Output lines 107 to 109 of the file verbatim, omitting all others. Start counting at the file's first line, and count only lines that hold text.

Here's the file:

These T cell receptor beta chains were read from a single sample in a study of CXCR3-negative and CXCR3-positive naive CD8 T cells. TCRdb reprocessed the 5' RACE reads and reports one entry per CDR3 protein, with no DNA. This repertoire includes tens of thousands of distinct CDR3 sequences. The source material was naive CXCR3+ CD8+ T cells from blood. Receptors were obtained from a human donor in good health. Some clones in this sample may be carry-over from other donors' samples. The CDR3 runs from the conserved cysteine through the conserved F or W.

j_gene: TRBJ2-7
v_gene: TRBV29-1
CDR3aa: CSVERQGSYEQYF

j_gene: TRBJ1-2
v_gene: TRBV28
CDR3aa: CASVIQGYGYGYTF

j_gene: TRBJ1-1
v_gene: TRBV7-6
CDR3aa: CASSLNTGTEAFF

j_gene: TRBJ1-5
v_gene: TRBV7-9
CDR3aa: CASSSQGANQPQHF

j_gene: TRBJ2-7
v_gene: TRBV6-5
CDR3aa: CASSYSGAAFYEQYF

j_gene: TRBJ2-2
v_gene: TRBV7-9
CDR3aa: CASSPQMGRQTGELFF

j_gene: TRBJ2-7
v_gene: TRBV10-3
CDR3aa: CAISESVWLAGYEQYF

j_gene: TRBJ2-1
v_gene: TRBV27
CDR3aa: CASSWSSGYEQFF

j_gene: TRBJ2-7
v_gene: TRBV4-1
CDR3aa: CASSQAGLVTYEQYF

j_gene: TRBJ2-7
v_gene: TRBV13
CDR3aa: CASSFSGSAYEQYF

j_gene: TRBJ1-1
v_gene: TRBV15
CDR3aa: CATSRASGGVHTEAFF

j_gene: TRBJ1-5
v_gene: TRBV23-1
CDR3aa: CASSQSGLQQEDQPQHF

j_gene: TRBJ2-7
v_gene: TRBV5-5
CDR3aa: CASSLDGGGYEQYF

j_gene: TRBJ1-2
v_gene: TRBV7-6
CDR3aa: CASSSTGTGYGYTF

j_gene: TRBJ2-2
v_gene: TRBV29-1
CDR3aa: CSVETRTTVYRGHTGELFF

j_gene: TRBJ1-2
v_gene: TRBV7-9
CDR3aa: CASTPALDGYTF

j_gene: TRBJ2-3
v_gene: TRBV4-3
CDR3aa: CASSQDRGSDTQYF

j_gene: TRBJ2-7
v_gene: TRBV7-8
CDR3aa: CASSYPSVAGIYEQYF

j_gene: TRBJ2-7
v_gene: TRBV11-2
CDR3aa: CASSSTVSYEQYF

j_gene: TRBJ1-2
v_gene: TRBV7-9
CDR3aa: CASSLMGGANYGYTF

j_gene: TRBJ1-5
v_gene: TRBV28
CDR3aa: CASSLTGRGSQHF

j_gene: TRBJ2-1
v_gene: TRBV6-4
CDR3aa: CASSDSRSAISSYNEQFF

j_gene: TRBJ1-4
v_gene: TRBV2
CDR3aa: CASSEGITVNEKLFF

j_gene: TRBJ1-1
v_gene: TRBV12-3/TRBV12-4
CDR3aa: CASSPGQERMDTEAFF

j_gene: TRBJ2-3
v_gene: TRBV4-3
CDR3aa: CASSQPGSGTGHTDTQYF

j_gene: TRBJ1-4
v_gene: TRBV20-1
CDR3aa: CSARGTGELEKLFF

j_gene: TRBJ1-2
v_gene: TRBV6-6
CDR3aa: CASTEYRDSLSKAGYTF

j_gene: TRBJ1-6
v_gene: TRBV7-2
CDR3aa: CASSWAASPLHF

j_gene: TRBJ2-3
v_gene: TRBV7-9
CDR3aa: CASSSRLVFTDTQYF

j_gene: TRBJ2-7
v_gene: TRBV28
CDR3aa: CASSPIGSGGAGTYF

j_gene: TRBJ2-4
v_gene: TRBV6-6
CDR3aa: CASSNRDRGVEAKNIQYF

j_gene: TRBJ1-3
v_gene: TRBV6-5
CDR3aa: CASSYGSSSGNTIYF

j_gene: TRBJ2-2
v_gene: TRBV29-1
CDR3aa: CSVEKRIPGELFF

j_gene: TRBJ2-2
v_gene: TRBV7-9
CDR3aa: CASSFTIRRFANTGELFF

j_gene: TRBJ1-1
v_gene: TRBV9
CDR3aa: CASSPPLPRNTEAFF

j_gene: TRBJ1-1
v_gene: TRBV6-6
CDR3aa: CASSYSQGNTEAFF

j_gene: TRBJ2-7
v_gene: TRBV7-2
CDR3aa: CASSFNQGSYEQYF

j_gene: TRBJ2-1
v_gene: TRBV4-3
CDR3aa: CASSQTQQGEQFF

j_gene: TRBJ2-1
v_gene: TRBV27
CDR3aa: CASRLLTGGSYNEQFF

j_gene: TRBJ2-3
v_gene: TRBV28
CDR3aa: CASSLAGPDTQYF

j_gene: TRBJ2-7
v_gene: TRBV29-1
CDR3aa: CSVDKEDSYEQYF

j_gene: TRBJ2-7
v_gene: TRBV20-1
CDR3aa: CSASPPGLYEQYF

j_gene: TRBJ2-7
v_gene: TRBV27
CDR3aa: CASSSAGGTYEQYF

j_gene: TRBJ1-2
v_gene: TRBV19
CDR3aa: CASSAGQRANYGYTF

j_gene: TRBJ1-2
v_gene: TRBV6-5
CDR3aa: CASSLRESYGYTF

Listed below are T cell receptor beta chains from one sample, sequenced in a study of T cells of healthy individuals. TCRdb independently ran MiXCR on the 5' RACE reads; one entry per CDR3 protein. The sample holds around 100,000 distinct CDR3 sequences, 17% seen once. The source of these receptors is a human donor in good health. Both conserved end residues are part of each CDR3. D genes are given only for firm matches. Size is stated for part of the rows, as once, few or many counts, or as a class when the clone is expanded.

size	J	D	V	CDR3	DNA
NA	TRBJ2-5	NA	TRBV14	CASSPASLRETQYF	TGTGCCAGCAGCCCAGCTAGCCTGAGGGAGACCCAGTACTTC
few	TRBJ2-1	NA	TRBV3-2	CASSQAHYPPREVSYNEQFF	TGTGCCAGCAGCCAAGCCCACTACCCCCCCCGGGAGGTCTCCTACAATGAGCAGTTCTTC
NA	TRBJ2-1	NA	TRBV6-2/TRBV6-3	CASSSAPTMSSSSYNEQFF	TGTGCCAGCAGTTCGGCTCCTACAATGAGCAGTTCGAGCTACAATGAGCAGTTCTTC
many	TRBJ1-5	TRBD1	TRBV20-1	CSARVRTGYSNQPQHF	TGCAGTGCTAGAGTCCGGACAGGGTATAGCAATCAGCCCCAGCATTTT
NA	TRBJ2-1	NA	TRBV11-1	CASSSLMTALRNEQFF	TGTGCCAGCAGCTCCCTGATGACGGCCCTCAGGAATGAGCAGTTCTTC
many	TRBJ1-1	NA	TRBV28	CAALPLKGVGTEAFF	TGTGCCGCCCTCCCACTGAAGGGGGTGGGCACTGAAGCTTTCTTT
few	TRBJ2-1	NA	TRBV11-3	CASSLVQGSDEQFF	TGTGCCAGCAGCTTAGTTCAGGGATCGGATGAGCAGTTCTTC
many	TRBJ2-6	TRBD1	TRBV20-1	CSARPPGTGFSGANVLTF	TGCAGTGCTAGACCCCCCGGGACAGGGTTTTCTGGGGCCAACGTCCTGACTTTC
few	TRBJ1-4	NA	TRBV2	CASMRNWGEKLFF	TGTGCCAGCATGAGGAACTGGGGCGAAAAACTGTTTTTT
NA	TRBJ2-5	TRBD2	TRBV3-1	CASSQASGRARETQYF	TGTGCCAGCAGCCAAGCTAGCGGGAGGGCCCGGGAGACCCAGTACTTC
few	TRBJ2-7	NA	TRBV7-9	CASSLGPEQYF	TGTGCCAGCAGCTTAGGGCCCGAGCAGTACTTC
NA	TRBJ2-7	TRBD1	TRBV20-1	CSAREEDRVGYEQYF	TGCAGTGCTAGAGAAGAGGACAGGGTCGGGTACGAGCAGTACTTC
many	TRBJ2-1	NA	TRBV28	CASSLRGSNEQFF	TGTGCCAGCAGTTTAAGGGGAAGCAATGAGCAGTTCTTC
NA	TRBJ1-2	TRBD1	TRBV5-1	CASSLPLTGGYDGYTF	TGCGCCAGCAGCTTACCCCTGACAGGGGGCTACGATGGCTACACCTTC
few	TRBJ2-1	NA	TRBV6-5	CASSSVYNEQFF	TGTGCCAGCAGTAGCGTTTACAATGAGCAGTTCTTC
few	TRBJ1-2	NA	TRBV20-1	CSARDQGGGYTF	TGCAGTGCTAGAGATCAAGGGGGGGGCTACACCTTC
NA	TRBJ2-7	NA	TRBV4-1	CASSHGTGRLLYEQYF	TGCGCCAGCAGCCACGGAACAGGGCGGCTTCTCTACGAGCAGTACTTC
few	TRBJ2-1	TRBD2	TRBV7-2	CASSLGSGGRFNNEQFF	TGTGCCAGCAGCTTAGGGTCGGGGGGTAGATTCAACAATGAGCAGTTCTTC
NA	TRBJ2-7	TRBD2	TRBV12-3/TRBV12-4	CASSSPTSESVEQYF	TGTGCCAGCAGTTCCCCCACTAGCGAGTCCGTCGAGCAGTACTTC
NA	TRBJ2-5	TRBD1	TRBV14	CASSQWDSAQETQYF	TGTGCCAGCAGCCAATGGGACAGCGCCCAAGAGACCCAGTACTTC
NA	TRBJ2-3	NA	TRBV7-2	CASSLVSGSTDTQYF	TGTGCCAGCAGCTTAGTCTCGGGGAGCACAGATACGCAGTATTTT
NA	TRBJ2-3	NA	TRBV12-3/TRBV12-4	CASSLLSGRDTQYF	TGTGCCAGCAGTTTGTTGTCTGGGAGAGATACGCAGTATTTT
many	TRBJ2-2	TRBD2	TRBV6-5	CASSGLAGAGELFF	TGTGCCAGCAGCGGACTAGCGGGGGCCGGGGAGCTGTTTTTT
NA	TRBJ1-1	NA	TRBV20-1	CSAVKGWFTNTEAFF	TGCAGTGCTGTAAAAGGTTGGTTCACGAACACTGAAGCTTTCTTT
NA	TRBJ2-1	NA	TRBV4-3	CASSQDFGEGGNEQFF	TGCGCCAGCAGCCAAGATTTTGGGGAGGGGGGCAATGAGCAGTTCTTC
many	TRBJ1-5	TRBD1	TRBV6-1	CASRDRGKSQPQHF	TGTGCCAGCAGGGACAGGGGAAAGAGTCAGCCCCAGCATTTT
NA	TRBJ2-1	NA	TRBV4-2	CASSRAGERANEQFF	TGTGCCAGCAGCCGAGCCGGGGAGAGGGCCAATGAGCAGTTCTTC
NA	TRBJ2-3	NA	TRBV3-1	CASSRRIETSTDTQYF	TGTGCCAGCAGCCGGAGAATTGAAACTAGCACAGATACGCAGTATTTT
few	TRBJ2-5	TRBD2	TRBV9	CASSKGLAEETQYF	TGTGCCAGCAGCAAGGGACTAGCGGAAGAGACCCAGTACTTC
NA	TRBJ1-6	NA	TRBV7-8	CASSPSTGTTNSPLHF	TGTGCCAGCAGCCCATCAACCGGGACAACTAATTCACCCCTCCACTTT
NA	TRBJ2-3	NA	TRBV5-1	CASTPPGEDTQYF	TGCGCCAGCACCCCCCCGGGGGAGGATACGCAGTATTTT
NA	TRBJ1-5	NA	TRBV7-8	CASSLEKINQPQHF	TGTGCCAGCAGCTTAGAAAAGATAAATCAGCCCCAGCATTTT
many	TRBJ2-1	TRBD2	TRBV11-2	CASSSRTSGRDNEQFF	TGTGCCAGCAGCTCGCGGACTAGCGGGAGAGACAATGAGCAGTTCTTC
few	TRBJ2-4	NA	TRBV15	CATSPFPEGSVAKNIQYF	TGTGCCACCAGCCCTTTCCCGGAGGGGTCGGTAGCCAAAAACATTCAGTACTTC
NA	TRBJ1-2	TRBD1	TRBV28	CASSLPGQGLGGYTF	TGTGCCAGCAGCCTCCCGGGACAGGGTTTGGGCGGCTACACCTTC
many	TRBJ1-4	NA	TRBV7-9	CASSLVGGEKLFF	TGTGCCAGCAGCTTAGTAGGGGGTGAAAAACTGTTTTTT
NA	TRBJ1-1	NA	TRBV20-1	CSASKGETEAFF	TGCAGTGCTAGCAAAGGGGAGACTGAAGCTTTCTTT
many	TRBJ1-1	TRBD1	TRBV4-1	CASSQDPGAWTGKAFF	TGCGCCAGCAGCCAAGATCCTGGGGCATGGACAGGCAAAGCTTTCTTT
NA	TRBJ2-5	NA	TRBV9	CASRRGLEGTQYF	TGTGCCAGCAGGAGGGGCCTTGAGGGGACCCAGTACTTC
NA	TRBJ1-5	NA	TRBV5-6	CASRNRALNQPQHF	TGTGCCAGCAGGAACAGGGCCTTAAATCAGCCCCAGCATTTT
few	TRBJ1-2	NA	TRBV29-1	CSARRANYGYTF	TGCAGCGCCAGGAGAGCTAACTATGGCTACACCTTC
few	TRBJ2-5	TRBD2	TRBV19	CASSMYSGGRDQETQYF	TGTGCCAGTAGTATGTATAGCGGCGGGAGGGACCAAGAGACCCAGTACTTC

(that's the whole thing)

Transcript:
j_gene: TRBJ1-1
v_gene: TRBV6-6
CDR3aa: CASSYSQGNTEAFF